Amalgamated Clothing and Textile                 bill outlaws wildcat strikes, sympathy              The ACTWUSA tour broke the
Workers (ACTWU).                                 strikes and secondary boycotts, rights         ground for concrete acts of solidarity as
     The American tour by Ntuli, ac-             which American workers largely lost            well. While in the States, Ntuli and
companied by ACTWUSA General Sec-                under Taft-Hartley legislation in 1948.        Copelyn met with labor experts on how
retary John Copelyn, included plant              These types of job action have been            to establish worker-owned coopera-
visits and union forums in Los Angeles,          powerful tools in building South African       tives . They are interested in negotiating
Chicago, Georgia, North Carolina,                unions in this decade as they were for the     special funds with major employers to
Washington, D.C. and New York.                   CIO in the 1930's and '0s.                     help laid-off workers begin their own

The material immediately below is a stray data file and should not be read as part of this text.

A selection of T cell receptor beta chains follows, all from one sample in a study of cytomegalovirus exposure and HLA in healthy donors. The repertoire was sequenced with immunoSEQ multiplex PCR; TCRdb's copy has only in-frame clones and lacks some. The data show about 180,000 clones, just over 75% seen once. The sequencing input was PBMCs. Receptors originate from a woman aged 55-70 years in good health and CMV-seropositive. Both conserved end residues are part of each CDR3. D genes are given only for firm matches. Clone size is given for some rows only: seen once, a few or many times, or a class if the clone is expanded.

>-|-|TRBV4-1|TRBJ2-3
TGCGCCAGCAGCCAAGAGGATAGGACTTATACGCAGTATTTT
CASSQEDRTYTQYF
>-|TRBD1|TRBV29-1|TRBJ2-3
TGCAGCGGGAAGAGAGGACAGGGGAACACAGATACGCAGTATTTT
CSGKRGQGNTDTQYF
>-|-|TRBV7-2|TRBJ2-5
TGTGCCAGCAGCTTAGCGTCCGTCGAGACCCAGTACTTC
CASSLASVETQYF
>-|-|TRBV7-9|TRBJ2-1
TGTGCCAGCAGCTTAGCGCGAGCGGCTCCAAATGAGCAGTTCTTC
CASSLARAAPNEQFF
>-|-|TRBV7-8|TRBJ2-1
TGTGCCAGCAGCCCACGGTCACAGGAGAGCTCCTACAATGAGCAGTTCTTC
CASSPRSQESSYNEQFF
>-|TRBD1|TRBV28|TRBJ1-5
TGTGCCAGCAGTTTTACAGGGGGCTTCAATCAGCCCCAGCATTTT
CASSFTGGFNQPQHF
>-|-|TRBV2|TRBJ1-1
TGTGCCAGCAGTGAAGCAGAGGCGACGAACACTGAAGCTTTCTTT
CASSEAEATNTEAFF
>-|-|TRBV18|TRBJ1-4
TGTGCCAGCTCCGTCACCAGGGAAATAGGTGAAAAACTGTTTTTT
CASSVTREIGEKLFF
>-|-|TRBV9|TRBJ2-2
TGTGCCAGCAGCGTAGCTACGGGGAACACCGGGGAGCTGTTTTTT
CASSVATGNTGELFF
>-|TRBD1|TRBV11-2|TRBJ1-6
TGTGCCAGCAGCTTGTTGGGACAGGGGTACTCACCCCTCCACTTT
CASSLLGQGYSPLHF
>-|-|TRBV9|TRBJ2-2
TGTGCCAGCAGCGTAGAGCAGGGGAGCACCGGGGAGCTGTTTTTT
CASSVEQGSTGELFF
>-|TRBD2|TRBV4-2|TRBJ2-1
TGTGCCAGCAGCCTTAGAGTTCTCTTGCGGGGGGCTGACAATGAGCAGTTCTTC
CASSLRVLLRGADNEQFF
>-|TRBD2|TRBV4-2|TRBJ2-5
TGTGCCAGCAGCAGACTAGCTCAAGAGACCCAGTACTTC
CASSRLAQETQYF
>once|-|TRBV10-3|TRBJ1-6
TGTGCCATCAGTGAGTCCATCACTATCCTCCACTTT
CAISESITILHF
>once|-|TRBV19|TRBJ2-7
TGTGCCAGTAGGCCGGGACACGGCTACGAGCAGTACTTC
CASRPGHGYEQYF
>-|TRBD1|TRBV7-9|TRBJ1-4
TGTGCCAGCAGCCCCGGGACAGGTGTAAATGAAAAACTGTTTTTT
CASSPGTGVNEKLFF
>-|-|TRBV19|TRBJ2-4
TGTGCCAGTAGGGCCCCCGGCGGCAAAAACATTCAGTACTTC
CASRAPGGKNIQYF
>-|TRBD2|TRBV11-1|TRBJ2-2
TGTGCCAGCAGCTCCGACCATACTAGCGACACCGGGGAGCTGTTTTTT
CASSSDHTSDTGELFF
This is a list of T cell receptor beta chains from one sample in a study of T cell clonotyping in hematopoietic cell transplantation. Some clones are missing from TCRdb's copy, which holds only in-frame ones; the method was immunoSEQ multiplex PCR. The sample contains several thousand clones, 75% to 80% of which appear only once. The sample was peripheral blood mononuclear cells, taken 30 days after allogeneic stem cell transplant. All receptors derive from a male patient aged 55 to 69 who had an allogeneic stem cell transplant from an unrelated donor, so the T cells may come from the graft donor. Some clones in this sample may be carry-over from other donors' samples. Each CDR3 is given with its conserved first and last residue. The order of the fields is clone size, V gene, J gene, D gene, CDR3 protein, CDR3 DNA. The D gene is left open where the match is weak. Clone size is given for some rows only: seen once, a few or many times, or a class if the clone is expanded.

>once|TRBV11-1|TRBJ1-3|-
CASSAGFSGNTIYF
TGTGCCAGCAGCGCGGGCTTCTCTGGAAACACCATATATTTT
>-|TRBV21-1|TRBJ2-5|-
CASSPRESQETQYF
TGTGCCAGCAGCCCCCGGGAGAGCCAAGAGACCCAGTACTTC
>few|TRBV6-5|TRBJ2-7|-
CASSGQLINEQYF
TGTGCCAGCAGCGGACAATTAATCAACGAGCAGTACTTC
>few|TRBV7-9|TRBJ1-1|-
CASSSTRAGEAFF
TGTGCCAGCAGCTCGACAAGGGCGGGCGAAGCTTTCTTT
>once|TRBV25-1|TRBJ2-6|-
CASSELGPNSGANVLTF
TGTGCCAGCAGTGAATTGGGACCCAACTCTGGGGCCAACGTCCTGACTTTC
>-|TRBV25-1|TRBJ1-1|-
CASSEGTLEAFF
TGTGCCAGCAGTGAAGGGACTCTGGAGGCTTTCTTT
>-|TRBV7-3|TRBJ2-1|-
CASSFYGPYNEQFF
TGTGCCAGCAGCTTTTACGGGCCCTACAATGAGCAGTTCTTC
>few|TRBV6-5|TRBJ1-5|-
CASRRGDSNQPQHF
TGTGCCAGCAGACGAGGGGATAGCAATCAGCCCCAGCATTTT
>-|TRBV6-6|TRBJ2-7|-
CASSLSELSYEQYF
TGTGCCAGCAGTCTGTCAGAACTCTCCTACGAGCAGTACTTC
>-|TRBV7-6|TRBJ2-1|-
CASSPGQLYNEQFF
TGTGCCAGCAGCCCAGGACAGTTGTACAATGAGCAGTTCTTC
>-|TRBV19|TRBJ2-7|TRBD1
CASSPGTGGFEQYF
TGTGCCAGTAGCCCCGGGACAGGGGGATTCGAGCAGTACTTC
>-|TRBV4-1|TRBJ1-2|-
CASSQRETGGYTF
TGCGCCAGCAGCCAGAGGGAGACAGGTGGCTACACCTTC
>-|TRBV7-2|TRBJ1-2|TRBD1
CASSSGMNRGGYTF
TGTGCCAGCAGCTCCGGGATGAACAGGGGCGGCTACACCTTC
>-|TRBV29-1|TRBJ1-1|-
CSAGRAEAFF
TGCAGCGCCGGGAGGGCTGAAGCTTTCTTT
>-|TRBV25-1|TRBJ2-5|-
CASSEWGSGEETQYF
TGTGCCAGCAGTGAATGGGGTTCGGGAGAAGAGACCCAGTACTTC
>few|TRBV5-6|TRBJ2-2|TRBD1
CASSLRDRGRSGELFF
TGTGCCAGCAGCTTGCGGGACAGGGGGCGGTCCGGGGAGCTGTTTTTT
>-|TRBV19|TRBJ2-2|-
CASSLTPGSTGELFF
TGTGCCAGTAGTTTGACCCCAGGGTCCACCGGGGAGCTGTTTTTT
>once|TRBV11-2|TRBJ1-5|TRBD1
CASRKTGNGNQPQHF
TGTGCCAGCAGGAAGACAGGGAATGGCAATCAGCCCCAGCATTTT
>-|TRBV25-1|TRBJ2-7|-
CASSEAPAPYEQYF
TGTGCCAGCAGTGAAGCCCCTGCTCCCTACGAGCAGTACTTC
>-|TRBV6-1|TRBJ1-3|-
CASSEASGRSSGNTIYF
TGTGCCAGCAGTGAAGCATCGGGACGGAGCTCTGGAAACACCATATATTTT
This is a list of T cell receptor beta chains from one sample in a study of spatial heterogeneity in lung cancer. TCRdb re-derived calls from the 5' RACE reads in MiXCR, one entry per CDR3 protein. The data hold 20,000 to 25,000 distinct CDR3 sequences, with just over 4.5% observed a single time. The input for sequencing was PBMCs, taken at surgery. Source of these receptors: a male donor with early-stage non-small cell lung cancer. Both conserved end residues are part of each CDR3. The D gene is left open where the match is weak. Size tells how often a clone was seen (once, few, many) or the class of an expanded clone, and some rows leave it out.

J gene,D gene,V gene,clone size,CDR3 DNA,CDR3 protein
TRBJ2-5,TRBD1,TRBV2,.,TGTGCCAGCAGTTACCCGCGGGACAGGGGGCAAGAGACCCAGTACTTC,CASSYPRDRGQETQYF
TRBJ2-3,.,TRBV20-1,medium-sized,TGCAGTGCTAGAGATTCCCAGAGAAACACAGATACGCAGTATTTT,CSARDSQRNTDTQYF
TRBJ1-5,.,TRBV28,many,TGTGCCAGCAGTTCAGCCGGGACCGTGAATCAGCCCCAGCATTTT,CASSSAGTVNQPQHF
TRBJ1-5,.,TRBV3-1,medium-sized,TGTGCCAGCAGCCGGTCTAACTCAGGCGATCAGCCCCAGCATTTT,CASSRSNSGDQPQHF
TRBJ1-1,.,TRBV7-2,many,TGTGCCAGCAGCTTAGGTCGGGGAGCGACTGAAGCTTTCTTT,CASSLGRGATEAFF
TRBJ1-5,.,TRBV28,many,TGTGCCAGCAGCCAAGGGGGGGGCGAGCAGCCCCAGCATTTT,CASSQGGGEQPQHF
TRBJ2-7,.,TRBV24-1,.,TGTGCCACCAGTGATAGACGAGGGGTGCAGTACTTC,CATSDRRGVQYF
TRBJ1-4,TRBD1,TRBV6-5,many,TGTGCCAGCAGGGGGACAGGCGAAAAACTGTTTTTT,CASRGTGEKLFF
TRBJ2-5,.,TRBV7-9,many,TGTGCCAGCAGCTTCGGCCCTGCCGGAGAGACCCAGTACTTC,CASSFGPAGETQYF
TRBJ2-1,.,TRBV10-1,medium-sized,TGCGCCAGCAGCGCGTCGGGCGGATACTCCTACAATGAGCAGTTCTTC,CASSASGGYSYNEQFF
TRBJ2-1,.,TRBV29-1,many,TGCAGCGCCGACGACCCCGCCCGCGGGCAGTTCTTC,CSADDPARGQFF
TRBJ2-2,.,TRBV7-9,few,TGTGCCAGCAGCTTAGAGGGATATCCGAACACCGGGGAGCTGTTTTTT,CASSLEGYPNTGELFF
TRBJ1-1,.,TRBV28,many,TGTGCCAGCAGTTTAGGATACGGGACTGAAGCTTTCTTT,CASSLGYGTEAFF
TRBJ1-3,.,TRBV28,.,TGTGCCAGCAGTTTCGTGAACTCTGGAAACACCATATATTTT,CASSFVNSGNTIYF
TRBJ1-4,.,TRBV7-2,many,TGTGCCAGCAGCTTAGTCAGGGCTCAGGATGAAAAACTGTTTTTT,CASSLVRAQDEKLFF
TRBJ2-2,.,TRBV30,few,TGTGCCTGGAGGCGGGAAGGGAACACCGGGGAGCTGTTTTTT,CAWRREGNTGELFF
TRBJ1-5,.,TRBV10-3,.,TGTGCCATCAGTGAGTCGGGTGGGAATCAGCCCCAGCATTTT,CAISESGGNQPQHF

One highlight of the trip was a visit            Ntuli noted that at his Frametex plant    cottage industries . They also met with
with cemetery workers for the Catholic           of 6,500 workers, there have been an           United Farm Workers to discuss strate-
Archdiocese of Los Angeles, who for              average of five work stoppages a week          gies for agricultural organizing . ACT-
many months have been seeking union              to settle basic grievances, wage disputes      WUSA would like to sign up the 100,000
recognition through ACTWU. The cem-              or unfair dismissals . In addition, ACT-       cotton workers who now supply South
etary workers are Mexican, Chicano,              WUSA and other unions have used sym-           Africa's textile industry.
and Salvadoran, receiving minimal pay            pathy strikes and mass stay-aways over              ACTWU and ACTWUSA plan fur-
without basic benefits. The Archdio-             major issues like union recognition, the       ther joint activity, in what is becoming
cese has claimed they are not real               right to vote, and the police detention of     a model for international labor cooper-
employees, but religious workers, ex-            union activists.                               ation . Next year the two unions hope to
empt from labor law protection.                       When asked how ACTWUSA                    launch an annual program of exchange